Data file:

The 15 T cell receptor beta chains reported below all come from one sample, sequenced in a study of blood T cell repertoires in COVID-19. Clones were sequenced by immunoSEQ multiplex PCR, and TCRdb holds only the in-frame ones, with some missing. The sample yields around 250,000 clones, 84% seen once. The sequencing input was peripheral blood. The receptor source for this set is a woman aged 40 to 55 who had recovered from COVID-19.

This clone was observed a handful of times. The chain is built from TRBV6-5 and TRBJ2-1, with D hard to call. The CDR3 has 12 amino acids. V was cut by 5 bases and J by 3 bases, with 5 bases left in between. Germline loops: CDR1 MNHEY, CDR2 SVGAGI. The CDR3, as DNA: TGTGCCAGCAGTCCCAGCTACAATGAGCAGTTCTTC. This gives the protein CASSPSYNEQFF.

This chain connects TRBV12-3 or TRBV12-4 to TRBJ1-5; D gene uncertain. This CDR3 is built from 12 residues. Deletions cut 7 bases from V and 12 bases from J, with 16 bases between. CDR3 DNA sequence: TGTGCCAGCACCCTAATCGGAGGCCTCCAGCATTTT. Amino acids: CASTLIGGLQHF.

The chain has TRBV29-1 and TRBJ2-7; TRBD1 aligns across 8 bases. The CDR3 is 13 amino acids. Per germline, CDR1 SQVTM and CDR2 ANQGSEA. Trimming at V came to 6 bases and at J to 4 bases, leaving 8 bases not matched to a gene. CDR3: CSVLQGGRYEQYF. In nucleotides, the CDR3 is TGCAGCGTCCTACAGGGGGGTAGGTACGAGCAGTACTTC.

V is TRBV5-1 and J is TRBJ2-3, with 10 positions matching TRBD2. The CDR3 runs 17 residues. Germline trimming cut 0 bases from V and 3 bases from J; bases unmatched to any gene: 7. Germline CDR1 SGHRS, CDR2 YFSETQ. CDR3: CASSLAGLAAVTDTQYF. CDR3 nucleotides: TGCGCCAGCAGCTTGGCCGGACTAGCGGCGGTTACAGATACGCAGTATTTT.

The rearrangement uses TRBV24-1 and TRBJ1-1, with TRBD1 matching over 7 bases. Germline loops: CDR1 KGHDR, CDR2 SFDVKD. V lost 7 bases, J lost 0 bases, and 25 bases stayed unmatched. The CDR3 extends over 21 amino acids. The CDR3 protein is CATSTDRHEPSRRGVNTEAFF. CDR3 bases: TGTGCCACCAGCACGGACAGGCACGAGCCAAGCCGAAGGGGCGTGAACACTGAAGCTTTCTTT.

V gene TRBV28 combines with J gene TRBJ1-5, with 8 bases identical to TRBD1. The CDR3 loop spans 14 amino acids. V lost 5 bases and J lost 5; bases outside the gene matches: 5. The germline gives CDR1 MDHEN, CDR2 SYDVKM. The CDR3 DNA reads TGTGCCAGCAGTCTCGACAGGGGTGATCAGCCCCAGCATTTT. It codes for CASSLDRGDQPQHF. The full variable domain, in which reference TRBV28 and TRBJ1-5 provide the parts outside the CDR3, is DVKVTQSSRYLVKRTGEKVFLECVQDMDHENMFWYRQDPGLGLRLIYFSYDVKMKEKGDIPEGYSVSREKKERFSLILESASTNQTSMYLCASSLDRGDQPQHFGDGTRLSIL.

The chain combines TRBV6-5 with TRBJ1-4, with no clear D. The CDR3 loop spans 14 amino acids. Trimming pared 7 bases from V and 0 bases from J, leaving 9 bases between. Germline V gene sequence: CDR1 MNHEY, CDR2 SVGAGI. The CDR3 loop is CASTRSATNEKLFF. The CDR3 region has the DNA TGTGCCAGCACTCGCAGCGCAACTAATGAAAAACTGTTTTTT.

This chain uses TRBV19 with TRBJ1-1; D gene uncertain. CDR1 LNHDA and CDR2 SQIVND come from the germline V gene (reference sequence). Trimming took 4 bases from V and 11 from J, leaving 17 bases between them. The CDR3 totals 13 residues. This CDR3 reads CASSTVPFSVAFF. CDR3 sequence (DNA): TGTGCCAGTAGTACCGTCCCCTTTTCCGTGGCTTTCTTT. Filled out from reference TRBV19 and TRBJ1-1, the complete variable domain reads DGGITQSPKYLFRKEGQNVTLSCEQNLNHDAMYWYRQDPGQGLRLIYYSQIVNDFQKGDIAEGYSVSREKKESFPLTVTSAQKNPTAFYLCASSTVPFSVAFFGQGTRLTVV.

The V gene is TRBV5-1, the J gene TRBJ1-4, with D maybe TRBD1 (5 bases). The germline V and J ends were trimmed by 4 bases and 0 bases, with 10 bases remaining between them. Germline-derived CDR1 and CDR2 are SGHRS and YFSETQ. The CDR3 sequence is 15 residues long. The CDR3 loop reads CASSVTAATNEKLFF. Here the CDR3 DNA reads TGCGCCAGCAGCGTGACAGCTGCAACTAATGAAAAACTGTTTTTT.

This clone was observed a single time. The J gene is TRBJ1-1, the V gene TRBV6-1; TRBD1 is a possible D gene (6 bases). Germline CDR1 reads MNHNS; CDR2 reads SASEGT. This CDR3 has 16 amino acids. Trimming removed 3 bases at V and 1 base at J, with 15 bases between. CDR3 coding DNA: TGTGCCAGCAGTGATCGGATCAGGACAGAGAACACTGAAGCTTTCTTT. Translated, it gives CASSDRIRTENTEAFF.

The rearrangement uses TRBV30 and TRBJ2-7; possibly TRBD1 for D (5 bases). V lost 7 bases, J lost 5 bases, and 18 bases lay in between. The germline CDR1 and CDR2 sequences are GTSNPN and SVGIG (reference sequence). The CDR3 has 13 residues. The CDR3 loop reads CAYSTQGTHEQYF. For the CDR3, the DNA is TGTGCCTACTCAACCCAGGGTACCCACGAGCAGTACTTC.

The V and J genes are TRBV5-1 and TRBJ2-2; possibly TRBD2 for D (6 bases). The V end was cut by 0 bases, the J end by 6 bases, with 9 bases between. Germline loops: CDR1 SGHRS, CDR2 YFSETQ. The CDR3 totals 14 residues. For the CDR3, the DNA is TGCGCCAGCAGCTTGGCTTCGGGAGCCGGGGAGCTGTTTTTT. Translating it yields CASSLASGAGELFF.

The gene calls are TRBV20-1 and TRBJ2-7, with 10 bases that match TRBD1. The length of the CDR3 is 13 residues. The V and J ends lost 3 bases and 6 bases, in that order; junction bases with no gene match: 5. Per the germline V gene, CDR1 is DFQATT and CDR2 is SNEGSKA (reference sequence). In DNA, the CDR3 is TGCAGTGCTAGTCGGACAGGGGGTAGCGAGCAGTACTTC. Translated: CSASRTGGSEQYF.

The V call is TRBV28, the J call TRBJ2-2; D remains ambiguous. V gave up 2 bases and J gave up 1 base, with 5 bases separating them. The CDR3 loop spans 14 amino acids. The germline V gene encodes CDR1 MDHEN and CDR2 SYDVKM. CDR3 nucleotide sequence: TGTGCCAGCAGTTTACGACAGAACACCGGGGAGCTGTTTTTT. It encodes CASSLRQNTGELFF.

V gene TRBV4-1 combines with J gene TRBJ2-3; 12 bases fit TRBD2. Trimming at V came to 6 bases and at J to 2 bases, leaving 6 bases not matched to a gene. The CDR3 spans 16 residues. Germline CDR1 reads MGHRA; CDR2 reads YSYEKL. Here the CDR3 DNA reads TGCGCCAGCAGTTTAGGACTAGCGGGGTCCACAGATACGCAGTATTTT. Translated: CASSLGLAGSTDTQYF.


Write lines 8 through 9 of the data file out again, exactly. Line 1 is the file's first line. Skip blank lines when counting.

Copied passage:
The chain combines TRBV6-5 with TRBJ1-4, with no clear D. The CDR3 loop spans 14 amino acids. Trimming pared 7 bases from V and 0 bases from J, leaving 9 bases between. Germline V gene sequence: CDR1 MNHEY, CDR2 SVGAGI. The CDR3 loop is CASTRSATNEKLFF. The CDR3 region has the DNA TGTGCCAGCACTCGCAGCGCAACTAATGAAAAACTGTTTTTT.

This chain uses TRBV19 with TRBJ1-1; D gene uncertain. CDR1 LNHDA and CDR2 SQIVND come from the germline V gene (reference sequence). Trimming took 4 bases from V and 11 from J, leaving 17 bases between them. The CDR3 totals 13 residues. This CDR3 reads CASSTVPFSVAFF. CDR3 sequence (DNA): TGTGCCAGTAGTACCGTCCCCTTTTCCGTGGCTTTCTTT. Filled out from reference TRBV19 and TRBJ1-1, the complete variable domain reads DGGITQSPKYLFRKEGQNVTLSCEQNLNHDAMYWYRQDPGQGLRLIYYSQIVNDFQKGDIAEGYSVSREKKESFPLTVTSAQKNPTAFYLCASSTVPFSVAFFGQGTRLTVV.